I’ve said it before and I’ll say it again: Drinkable inexpensive wines are harder to come by these days but not impossible. The exchange rate against the euro has not helped, but southern Europe still has a lot of drinkable plonk.
I’m going to recommend a few wines, but first, if you cannot find these, look for wines from these regions, as theytend to have a pretty high success rate.
If you dig wines with elevated alcohol and ripe-fruit tendencies, check out the wines from Alicante, Jumilla and Yecla. Monastrell, aka mourvèdre, is the main grape grown in these areas, though garnacha, tempranillo, syrah, cabernet sauvignon and merlot are also quite common. Look for: Bodegas Antonio Candela Carro Tinto, 2006 ($11). Candela’s other wines are a little bit more expensive but worth it, and this wine, with its combination of jammy fruit and spice, is eminently quaffable. Caracol Serrano, 2005 ($10) from Jumilla is another treasure. Fifty percent of the wine is made from 40-year-old monastrell vines, giving it unexpected concentration. The addition of cabernet sauvignon and syrah adds a multiplicity of blueberry, cassis and chocolate flavors.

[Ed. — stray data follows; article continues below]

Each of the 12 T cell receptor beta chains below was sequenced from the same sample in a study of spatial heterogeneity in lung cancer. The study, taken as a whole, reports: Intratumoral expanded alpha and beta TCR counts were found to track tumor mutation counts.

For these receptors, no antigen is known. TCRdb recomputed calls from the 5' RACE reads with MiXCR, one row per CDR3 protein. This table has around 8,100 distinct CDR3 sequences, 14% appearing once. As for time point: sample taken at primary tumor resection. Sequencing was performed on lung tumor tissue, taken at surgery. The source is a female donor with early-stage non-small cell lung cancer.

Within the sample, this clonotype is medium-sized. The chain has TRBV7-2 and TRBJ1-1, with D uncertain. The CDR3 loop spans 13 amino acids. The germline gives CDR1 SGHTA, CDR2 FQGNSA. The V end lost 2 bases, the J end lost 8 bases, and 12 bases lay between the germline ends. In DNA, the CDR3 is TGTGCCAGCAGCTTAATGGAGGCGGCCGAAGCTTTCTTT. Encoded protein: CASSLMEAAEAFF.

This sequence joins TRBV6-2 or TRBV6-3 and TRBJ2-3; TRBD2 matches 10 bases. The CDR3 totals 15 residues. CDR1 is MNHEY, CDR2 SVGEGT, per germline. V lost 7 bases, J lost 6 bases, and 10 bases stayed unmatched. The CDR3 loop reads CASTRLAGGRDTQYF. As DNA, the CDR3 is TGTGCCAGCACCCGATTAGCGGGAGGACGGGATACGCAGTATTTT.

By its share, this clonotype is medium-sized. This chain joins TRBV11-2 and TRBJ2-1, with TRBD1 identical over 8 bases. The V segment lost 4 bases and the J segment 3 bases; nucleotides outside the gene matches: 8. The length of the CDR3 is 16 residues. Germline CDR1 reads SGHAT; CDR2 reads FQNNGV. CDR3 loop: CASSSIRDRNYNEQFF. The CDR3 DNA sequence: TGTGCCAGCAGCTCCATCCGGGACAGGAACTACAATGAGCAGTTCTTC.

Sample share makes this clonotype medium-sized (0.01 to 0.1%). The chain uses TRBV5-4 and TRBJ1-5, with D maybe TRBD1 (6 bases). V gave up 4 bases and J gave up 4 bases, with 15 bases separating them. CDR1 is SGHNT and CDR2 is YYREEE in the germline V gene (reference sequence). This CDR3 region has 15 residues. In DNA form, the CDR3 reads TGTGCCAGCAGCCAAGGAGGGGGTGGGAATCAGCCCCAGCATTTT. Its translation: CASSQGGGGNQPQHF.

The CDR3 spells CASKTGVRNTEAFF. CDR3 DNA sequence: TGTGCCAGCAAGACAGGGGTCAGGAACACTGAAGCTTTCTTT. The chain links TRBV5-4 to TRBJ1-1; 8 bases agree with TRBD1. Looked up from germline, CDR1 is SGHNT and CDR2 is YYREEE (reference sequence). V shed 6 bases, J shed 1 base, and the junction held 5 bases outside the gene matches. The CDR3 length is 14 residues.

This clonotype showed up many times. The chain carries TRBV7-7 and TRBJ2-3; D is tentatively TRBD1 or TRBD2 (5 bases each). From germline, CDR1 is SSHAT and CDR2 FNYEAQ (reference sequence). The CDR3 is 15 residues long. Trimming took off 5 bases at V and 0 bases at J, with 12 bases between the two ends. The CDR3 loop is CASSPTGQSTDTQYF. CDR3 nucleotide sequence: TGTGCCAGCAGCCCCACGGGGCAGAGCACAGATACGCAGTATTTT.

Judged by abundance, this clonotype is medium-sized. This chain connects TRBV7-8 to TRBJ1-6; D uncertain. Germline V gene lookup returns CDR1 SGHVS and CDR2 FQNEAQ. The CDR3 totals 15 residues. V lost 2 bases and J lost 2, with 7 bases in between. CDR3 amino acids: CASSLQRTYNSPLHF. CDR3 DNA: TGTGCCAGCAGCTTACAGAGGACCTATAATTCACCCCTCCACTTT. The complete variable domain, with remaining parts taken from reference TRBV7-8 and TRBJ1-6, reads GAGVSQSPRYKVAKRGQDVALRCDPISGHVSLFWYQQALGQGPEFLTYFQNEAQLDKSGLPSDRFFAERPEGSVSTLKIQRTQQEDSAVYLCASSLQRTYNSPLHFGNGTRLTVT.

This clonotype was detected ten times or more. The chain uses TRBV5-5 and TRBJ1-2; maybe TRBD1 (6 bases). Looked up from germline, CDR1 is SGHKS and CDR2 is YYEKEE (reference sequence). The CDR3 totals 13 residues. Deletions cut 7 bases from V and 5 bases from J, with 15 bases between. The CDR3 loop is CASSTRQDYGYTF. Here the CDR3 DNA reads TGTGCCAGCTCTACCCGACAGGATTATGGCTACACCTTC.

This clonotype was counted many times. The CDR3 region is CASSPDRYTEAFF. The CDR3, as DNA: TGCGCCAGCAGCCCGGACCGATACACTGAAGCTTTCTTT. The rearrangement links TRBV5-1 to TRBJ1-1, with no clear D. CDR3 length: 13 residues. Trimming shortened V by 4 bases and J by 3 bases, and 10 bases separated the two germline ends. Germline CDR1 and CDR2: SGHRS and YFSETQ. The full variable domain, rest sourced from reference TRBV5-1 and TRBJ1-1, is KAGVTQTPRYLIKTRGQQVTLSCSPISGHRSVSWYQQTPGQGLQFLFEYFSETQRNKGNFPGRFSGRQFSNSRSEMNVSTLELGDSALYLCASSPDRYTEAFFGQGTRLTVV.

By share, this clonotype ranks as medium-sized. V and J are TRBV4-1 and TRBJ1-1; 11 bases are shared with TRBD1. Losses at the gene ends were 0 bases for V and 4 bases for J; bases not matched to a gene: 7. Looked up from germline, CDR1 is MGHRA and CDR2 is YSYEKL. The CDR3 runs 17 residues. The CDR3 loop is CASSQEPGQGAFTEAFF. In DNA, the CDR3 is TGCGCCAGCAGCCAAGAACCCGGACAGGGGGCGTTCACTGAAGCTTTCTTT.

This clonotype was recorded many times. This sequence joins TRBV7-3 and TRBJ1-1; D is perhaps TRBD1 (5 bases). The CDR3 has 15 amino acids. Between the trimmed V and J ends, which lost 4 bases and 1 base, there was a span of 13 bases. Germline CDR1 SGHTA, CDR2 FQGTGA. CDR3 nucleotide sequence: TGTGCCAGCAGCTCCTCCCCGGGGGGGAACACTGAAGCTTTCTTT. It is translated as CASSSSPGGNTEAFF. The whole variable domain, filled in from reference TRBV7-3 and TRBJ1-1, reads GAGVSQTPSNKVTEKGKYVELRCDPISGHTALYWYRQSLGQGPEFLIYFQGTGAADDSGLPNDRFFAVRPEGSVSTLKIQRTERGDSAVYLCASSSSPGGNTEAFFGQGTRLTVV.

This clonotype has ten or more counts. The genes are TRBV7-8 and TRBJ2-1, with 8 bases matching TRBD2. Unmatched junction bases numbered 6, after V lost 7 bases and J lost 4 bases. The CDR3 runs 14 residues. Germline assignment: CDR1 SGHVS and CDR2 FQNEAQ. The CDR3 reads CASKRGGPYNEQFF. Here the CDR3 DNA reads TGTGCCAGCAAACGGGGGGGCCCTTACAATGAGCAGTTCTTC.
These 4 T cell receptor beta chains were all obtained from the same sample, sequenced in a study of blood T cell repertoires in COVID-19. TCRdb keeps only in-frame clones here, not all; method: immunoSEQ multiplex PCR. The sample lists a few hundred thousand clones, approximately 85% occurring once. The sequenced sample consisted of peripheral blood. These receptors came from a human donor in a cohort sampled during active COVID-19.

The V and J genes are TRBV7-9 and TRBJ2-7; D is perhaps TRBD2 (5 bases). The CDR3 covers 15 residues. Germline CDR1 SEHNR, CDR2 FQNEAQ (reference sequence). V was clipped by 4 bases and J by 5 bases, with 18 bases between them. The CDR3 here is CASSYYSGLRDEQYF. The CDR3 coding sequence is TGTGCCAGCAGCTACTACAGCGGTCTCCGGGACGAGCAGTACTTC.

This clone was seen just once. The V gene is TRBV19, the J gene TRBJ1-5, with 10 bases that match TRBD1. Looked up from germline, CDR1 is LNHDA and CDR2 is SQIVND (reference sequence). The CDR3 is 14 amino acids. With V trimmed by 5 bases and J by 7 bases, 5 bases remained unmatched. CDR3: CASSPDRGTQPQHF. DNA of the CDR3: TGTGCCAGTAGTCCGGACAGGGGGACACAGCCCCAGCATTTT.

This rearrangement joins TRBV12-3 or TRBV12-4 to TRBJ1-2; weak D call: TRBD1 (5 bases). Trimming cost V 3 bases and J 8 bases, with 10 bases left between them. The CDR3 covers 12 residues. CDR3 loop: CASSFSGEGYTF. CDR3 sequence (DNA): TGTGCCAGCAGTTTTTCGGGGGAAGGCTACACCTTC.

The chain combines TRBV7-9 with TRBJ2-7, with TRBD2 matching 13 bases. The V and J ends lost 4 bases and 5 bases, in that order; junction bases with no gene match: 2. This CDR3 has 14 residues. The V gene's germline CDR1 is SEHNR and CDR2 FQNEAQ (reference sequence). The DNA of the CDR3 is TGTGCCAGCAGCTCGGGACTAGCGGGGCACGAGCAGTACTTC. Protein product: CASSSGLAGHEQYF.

From the Côtes du Rhône to the Pyrenees, France has a plethora of pleasant Vin de Pays and even some AOC wines that are easy on the wallet. I tasted the Le Pas de la Beaume Côtes du Rhône Villages, 2005, the other day for the first time and was more impressed than I have been with a Côtes du Rhône in a while. It has everything you could want from Côtes du Rhône, solidly made with spice and berries, without pretense. Château D’Aussieres-Les Domaine Baron Rothchild, Lafite Rothschild’s property in Corbieres, makes a Vin de Pays called Aussieres Rouge ($12) that is rockin’ good. As it has cabernet franc and merlot in the blend, it cannot wear the Corbieres AOC label, but it still has the spicy, bacon type of wine from this appellation and a mound of cherry, blackberry fruit.
Although there are now a lot of expensive wines from Campagnia, Puglia, Sicily and other areas in southern Italy, it is still possible to find bargains. As a rule, Italian reds, even in hot climates, have a slight astringency and as such, scream for food. That said, a simple piece of Pecorino cheese to cut through the acid and tannin will suffice. The Cantele Primitivo, 2004 ($11) from Puglia is the ultimate pizza wine in the best sense, with meat, pepper and earthy overtones on a bed of rich black fruit. Another favorite, if you can find it, is the Cantina Sociale du Copertino Societa Cooperativa Agricola Copertino Reserva, 2003 ($12). Concentrated with dense earthy, tar- and tobacco-tinged fruit of black cherry, this wine is one of Italy’s best-kept secrets.
Pamela S. Busch is the wine director and proprietor of CAV Wine Bar & Kitchen in San Francisco.